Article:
A Brief on Global & Local Markets, Investment Strategy.

Week in Review | 27 – 31 August 2018

 

 

Argentine Peso & Turkish Lira remains in hot water

The incessant economic turmoil in both Argentina and Turkey continues to keep investors on toes last week – as the further plunge of the Peso and Lira stoked fears of a heavier contagion effect across emerging markets. The 10-year Treasury note hovered around the 2.8% level as markets stayed largely risk-off.

What happened last week?

In a misguided attempt to calm markets, Argentine President Mauricio Macri announced on Wednesday that the government has reached a deal with the International Monetary Fund (“IMF”) to accelerate the disbursement of a USD50 billion financial loan. The news however sowed panic over the nation’s fiscal position and ability to finance debt repayments; which saw the Peso dipped to an all-time low.

Officials of the Argentina central bank voted unanimously in an emergency meeting on Thursday to raise borrowing rates to an astonishing 60.0% (from 45.0%) and vowed not to cut for the rest of the 2018. The rate hike however did little to stem the bleeding as the currency still ended the week down more than 15.0% and nearly 50.0% YTD.

In a separate development, the Turkish Lira also came under pressure and fell by more than 10.0% last week following the resignation of the Turkish central bank’s deputy governor, Erkan Kilimci. Considering how badly the Lira has been battered, a radical interest rate hike may be on the cards in the central bank’s next meeting slated on 13 September 2018.

Europe: Uncertainty looms over Brexit deal & Italy’s fiscal position

It has been an unsettling period for European markets, as investors – alongside the mass public – nervously await for more clarity over the Brexit agreement that was initially slated to be revealed in the EU summit this coming October. However, negotiators from both the EU and UK has recently floated with the idea of extending discussions till a later part of 2018; prompting market jitters in the process.

Both parties struck a relative positive tone in a recent press conference; hinting on mutually beneficial terms as well as the avoidance of a hard border relationship. Cheers were however short-lived as markets corrected shortly after.

On the Italy front, increased concerns over the nation’s budget plan and debt load translated to heavy outflows from its government bond space last week. Credit spreads between the 10-year Italian bond and the benchmark German bund widened by more than 150 bps since May 2018; which was when the populist Five Star/ League coalition government was formed.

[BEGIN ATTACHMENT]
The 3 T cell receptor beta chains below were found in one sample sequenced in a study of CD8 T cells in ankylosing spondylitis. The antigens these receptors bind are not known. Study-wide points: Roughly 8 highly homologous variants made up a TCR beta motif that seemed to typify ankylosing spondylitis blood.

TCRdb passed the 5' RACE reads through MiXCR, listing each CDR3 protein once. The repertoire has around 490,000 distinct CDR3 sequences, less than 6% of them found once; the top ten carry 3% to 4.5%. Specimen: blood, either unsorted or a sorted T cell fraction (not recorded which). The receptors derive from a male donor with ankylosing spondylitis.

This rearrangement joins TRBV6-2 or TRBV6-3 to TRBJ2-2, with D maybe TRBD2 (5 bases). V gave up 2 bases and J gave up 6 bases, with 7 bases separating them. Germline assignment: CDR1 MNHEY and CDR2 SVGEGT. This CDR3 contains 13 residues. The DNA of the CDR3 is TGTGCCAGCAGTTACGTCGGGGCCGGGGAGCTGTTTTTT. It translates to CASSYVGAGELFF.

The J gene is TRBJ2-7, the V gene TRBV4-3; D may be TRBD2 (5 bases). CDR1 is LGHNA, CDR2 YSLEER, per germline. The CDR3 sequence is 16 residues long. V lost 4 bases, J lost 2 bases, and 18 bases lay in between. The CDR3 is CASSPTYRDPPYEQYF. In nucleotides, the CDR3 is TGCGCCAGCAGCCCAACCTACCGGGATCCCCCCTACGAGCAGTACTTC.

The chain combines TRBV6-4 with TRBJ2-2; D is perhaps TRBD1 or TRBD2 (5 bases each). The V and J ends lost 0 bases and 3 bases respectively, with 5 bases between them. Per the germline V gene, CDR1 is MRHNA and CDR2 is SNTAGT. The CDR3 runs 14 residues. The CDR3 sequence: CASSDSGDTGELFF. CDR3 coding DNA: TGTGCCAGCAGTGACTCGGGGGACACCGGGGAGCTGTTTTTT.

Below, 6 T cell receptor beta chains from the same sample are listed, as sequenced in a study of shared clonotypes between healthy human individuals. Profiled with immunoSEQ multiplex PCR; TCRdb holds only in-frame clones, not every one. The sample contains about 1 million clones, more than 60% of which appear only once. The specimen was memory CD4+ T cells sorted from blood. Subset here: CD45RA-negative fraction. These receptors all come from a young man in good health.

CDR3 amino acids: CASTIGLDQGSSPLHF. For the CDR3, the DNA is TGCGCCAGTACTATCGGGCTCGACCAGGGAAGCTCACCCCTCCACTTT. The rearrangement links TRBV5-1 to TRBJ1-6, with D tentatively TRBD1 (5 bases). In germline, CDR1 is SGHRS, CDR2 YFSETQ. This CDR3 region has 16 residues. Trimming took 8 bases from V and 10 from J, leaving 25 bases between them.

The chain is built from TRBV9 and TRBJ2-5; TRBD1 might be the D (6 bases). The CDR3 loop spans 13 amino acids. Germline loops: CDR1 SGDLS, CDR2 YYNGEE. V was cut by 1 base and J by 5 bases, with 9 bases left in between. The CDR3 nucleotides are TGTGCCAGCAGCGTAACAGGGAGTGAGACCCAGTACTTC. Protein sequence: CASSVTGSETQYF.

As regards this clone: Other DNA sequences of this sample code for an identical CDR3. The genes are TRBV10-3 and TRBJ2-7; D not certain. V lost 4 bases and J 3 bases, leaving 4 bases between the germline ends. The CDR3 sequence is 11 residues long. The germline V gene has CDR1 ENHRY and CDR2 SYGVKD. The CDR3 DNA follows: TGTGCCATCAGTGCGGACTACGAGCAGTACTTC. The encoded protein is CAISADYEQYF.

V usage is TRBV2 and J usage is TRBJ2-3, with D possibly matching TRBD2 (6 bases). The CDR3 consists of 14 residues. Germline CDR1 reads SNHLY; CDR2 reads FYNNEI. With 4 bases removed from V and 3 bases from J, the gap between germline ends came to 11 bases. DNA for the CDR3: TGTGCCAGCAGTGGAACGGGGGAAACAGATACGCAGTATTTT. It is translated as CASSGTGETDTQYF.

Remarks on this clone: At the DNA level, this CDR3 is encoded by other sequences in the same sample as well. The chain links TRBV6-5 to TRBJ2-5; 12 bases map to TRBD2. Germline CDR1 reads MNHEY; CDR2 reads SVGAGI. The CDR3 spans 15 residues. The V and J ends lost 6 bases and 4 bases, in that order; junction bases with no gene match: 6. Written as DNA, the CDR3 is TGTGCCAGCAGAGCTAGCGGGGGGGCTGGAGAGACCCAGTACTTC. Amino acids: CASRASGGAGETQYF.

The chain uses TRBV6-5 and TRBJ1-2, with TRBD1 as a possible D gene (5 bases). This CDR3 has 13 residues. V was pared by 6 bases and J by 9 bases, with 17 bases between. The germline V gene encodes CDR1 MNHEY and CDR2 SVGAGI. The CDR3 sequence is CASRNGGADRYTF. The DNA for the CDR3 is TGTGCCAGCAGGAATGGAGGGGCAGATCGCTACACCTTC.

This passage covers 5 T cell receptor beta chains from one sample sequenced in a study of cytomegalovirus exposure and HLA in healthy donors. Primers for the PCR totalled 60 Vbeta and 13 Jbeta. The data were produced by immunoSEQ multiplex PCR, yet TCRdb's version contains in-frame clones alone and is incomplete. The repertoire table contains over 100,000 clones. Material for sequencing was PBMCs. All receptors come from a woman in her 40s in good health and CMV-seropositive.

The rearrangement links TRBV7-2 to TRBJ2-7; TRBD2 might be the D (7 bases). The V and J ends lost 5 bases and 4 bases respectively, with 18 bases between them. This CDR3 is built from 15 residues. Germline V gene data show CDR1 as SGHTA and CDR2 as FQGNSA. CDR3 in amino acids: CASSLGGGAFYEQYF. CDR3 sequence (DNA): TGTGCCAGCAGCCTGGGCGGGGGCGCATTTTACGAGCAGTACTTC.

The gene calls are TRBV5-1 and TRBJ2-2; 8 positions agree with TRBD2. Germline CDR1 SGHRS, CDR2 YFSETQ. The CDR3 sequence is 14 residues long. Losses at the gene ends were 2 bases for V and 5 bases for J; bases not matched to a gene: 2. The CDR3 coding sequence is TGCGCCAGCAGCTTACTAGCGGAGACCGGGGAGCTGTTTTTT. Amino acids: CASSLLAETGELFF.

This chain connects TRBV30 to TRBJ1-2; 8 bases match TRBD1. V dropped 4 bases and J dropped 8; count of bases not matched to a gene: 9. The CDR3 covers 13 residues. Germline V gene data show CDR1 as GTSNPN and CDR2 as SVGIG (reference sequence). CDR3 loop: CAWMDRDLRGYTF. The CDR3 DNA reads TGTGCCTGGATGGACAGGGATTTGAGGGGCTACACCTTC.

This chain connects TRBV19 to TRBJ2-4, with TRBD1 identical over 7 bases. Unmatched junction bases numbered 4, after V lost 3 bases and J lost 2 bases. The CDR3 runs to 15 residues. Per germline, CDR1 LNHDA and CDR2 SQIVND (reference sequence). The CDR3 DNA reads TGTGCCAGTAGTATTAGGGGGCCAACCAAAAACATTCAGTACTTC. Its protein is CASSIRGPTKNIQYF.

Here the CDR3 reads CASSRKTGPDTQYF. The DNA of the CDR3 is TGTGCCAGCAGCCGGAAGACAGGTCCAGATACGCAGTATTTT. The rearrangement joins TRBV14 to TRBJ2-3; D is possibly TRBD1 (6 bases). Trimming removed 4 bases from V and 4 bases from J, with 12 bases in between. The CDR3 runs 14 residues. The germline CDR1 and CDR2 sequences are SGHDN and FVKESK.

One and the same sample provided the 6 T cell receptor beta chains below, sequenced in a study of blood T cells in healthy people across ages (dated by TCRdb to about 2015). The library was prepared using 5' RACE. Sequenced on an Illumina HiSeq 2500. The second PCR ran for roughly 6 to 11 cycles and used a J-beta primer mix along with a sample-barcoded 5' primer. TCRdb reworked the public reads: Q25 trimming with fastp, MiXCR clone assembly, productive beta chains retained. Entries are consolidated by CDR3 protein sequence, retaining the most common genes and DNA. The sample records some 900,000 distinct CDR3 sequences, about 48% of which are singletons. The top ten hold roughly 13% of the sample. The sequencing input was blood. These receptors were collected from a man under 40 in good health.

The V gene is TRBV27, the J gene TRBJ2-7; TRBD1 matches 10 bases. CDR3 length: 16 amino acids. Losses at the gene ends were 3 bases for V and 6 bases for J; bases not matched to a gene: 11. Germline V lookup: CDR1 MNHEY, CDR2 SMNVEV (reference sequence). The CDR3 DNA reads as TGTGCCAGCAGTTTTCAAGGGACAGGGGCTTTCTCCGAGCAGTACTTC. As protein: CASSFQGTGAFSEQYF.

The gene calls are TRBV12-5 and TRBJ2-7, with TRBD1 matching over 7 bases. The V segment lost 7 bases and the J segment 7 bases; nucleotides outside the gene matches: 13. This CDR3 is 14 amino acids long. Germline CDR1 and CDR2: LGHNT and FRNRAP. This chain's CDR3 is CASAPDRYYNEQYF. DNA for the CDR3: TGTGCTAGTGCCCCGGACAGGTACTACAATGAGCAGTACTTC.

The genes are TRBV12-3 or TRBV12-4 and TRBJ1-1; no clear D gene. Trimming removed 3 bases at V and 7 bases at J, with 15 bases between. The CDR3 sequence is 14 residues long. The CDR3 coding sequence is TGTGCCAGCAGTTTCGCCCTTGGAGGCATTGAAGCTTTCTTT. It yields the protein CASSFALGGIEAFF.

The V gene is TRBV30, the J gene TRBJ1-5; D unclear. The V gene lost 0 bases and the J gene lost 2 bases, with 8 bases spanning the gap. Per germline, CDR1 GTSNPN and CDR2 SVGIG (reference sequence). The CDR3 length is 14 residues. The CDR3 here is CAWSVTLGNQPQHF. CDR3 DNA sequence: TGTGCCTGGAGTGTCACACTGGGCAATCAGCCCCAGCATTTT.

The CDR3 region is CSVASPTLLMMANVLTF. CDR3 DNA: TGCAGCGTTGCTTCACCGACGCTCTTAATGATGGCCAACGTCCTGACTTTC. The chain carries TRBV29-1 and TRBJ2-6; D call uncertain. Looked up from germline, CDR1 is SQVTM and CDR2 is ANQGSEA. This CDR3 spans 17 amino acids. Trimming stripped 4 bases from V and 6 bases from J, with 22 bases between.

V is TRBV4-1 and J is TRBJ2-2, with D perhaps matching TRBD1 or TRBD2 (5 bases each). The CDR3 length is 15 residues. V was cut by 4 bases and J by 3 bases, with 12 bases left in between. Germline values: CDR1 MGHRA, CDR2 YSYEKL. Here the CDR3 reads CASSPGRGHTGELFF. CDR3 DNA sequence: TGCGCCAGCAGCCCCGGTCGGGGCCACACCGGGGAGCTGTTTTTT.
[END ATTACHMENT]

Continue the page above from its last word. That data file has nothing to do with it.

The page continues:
The new government – on several occasions – had advocated large-scale fiscal reforms; including tax reductions, higher pension as well as wages among others. These expenditures would likely conflict with the EU’s spending limits, and further weigh down on Italy’s already mounting debt of approximately 2 trillion Euros. While we will likely see an eventual compromise between Italy and EU on the former’s budget plan, investors are not discounting out potential fiscal slippage or worse, an exit ultimatum. Italy’s budget plan is expected to be revealed in October 2018.

Mixed week for Asia markets

Asian markets were broadly mixed last week as it reeled from developments in Argentina and Turkey. The softer outing was exacerbated by outflows from global emerging market funds who were de-risking portfolios. The Hong Kong Hang Seng Index ended 0.8% higher, whilst the broader MSCI Asia ex-Japan Index rose by 1.1%.

Countries with twin deficits such as India and Indonesia will be more vulnerable with their currencies under pressure. The Indonesian rupiah slid to 14,700 against the greenback nearing its 20-year low during the 1998 Asian financial crisis. The currency pain widened to India and the Philippines with the rupee and peso tumbling to record-lows this year. Though, we see currency outliers with strong fundamentals like the Thai baht which have strengthened YTD.

Trade worries continued to persist as a major overhang in EMs stoking concerns. This week will see the end of the public consultation period for further US tariffs on China, following which the Trump administration plans to impose tariffs on another US$200billion worth of Chinese goods. In a tit-for-tat response, China has vowed to impose US$60 billion of retaliatory tariffs on US products. The consultation period seeks to gather public feedback from industry groups especially US exporters who are impacted from the tariffs, especially if US President Donald Trump refuses to dial-back on his trade protectionist stance.